So, the cast in the main house has changed, Kendra and Twelve-Year-Old moved away, but we’re all adjusting. The show goes on. My journals are busting at the bindings and I’m back to working on chapters again. More important, I give myself lots of grace. I walk away whenever I want. And within a couple of hours I walk back – usually feeling lighter. I’m sure there will be more hard days. But it’s like Brother tells me often, “Just settle down. You’re not going anywhere.”

So, today I smile as the mare and the cattle call to me when I step outside my door. I giggle as the hens flutter-waddle to the fence cackling. I’m sure it’s all about me – not the grain, scraps, hay, carrots or apples I bring them.

Most important, hearing how my stories help others also helps me. Having shared the experience with other writers/bloggers, the bobbing and weaving and working it all out, I feel so much better now.

“We now have this light shining in our hearts, but we ourselves are like fragile clay jars containing this great treasure. This makes it clear that our great power is from God, not from ourselves.” 2 Corinthians 4:7 (NLT)

*The Art of War, by Sun Tzu.  Just in case my humor missed the mark, I translate much of Sun Tzu principles into Biblical scripture – and disregard the rest.

Images courtesy ABSFreePic.com

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Filed under A Door Ajar, Longreads

Neck Up Check Up

I’ll just say it; I crack me up.

This morning began even earlier than usual for me. It’s hot, so I didn’t sleep as well as I typically do. I rolled out of bed thanking God for another day with Him. But soon I grumbled and complained about the dead bugs here and there from the summer’s quarterly spraying. Disgusted, I tied a frozen bandanna around my neck and stepped outside.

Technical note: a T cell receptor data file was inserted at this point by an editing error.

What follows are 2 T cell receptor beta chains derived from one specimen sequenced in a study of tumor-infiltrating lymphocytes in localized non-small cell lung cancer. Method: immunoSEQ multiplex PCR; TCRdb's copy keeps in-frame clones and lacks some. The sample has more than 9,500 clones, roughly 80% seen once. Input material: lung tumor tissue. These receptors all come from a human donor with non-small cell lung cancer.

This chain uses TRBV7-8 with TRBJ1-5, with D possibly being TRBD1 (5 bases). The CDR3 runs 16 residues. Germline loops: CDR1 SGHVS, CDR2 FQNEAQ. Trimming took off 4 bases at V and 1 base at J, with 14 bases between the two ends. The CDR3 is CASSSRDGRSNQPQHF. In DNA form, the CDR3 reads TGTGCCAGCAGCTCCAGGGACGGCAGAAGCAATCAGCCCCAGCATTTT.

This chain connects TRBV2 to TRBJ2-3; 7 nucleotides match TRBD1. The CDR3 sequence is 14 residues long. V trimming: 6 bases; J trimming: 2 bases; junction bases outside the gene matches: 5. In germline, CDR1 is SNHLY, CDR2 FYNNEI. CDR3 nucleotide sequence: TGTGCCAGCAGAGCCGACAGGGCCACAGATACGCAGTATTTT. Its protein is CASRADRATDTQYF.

Instead of heading for the pastures first as I usually do, I walked toward the front yard and the gardens. It didn’t occur to me that the cattle and the mare would notice me in the pre-dawn light. They did. Loudly. Their calls to me actually warm my heart most days, but it was very early. Silly me, I worried the premature noise might disturb the neighbors – the nearest one being too far to hear. After I walked the other way, out of sight they quieted back down quickly.

I adore growing my own food. Over the weekend we’d placed Sevin baits to help reduce the earwig overpopulation. Still finding the live, slithering masses under everything I touched (checking for squash bugs or eggs) annoyed me. So did the screen door banging against the planter – someone left it open after using the grill the night before. As the first sun beams streaked across the tree trunks I felt taken for granted noticing the empty bird feeders. Poor, poor, pitiful me.